“The Book Beautiful” on Display in Delaware

The Delaware Art Museum in Wilmington, Delaware, opened last week an exhibition of book cover design called The Cover Sells the Book: Transformations in Commercial Book Publishing, 1860-1920. Whatever your favored term--pictorial bindings, publishers’ bindings, or decorative cloth bindings--or movement--Aesthetic, Arts and Crafts, Art Nouveau, or Pre-Raphaelitism, the idea here is to chart “the sweeping changes in book design, inspired by technological developments, marketing strategies, and shifting ideas about art.”

The Scarlet Letter copy.jpgIn the Victorian and post-Victorian age, technological change made books easier to print and market widely. It also created an unusual backlash: artists like William Morris turned away from the mass production of books and returned to the ‘old-fashioned’ methods of letterpress and hand-illumination. He believed in creating beautiful books through the use of quality materials and integrated design. It wasn’t long before that aesthetic was adapted and commercialized by major publishers for their mass-produced, but still eye-catching publishers’ bindings.

“People wanted beautiful books in their homes, both for viewing pleasure and as a clear status symbol. The new interest in books as works of art attracted an expanded group of consumers, a burgeoning middle class with more disposable income,” said Rachael DiEleuterio, librarian and archivist at the Delaware Art Museum.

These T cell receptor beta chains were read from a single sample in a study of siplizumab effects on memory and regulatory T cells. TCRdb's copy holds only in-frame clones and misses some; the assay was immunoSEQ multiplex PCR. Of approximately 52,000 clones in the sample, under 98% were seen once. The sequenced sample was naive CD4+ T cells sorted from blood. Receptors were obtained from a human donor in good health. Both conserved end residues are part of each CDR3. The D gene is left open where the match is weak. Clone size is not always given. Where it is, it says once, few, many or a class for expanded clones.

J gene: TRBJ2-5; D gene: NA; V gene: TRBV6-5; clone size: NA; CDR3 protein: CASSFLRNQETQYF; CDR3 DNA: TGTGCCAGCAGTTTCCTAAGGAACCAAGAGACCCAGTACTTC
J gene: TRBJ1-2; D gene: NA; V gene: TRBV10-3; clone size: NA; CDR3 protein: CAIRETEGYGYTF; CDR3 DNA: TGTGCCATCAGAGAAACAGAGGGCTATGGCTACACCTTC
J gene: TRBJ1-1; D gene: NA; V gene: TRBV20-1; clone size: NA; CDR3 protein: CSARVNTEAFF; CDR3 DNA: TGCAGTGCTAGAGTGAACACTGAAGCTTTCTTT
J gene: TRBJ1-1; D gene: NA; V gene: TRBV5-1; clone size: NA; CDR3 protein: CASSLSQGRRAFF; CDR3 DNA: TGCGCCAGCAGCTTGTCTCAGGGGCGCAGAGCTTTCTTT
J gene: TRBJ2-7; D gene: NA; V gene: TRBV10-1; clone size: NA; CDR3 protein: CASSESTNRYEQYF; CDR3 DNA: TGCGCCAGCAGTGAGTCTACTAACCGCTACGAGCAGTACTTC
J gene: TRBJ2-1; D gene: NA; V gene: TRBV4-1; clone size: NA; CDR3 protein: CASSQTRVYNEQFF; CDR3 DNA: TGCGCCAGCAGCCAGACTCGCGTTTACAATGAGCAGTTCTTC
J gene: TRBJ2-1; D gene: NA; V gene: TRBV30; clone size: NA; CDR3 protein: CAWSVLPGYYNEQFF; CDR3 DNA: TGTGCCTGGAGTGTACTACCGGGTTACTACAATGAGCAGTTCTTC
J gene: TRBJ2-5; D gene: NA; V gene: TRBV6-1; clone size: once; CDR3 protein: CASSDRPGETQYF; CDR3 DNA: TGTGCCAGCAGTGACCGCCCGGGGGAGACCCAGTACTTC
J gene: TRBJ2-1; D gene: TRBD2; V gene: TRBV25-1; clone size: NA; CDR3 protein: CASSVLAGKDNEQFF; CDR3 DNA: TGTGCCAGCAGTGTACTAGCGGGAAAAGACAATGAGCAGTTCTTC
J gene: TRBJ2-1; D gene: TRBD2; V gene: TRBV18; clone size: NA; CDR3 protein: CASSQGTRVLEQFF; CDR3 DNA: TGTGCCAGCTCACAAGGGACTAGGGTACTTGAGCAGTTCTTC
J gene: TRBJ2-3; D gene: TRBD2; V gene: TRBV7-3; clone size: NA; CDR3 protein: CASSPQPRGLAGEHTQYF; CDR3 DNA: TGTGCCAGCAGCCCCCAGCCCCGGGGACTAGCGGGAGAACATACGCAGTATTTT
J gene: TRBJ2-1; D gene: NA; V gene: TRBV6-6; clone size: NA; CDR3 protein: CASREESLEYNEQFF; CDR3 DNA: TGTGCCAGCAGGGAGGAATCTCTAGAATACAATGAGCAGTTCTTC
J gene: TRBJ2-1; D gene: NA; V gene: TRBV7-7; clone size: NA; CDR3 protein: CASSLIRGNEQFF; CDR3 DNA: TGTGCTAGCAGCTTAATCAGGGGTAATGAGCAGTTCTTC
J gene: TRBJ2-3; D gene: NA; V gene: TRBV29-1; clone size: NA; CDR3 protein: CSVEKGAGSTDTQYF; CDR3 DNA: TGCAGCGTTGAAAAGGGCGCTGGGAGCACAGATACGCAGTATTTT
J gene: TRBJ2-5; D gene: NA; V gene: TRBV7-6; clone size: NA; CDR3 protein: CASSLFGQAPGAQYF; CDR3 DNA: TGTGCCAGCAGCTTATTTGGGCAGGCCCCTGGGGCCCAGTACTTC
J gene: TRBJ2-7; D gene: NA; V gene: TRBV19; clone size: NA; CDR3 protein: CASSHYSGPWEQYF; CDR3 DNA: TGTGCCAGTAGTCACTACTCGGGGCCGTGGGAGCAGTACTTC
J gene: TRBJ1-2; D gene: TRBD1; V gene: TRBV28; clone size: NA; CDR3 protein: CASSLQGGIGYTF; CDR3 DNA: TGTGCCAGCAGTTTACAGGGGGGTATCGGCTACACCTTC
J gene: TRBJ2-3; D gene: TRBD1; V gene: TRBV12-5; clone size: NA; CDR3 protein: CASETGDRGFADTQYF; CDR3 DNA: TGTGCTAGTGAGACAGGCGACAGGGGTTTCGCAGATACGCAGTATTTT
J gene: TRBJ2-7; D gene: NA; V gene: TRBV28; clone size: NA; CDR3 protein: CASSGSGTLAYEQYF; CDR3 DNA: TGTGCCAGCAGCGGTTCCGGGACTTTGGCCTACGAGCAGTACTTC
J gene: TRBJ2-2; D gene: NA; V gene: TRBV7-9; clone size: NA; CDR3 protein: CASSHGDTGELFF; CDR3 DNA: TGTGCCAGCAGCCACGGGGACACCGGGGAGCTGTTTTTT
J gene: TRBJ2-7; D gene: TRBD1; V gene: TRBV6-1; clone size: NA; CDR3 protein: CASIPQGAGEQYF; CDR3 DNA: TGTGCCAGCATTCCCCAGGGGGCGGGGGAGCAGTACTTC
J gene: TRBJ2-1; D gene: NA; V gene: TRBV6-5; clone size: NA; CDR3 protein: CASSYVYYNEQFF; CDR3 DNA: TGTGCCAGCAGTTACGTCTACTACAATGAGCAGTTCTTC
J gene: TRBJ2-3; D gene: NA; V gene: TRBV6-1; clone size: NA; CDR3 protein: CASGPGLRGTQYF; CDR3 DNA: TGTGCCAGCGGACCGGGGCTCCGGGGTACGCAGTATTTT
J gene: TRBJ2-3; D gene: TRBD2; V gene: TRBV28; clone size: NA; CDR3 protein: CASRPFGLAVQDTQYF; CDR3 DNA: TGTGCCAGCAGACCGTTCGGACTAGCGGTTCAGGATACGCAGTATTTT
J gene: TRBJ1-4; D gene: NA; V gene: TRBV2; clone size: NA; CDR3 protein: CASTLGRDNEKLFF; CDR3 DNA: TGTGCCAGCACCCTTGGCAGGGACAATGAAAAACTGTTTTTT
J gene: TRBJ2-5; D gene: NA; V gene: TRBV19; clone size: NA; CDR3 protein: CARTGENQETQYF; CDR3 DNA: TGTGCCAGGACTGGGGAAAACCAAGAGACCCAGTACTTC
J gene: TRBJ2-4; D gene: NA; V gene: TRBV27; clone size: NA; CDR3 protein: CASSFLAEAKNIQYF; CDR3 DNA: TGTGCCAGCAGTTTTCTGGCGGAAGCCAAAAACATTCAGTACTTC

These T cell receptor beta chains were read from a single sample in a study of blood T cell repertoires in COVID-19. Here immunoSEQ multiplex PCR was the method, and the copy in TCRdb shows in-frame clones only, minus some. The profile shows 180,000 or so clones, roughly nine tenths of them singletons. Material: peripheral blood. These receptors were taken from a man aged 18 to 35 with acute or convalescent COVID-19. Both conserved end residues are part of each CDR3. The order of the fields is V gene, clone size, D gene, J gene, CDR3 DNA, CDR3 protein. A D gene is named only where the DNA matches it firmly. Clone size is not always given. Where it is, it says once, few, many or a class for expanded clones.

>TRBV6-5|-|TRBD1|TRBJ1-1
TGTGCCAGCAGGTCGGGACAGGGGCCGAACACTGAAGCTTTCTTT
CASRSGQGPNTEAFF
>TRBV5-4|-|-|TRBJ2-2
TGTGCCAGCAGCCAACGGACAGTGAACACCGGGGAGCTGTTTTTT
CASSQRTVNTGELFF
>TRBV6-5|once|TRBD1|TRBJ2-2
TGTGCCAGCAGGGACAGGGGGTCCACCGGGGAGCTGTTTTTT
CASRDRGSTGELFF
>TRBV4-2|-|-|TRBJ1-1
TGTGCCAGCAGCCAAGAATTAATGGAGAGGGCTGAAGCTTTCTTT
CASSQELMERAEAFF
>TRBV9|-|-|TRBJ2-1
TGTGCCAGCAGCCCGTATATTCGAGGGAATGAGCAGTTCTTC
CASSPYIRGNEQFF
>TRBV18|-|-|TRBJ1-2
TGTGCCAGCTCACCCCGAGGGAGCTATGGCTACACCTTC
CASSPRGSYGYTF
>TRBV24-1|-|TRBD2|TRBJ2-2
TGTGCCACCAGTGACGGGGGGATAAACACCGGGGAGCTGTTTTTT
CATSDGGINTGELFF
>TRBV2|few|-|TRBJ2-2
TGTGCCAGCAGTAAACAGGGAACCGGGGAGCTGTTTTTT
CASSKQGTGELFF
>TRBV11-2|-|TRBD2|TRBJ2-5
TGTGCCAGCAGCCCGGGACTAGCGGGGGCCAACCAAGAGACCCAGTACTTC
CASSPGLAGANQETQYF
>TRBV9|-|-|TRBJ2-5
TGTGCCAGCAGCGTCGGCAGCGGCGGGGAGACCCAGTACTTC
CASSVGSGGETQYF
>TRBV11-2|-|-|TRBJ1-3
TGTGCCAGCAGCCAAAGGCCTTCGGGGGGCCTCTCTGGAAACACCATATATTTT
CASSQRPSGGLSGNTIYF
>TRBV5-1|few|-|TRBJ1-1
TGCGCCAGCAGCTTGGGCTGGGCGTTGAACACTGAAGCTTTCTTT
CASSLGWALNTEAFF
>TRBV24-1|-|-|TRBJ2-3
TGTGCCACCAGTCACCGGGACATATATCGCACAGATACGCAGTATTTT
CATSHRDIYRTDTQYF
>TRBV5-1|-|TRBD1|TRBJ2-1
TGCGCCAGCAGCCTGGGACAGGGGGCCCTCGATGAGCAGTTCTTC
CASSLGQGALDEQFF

Camp-Fires and Guide-Posts copy.jpgMorris and his fellow British artist Dante Gabriel Rossetti feature prominently in the exhibition, as do American designers Sarah Wyman Whitman and Margaret Armstrong. The selections on view are largely pulled from Mary G. Sawyer’s 2009 gift of more than 3,000 books to the Delaware Art Museum’s Helen Farr Sloan Library and Archives. Several items from noted Delaware bibliophile Mark Samuels Lasner are also included among the fifty-plus books and posters on display.

If you can’t make it to Delaware before the exhibit closes on August 27, check out the online version.

                                                                                                                                         Images: (Top) The Scarlet Letter, by Nathaniel Hawthorne (Boston: Houghton Mifflin, 1892), Binding designed by Sarah Wyman Whitman (1842-1904), Helen Farr Sloan Library & Archives, Delaware Art Museum. (Middle) Camp-Fires and Guide-Posts, by Henry Van Dyke (New York: C. Scribner’s Sons, 1921), Binding designed by Margaret Armstrong (1867-1904), Helen Farr Sloan Library & Archives, Delaware Art Museum.

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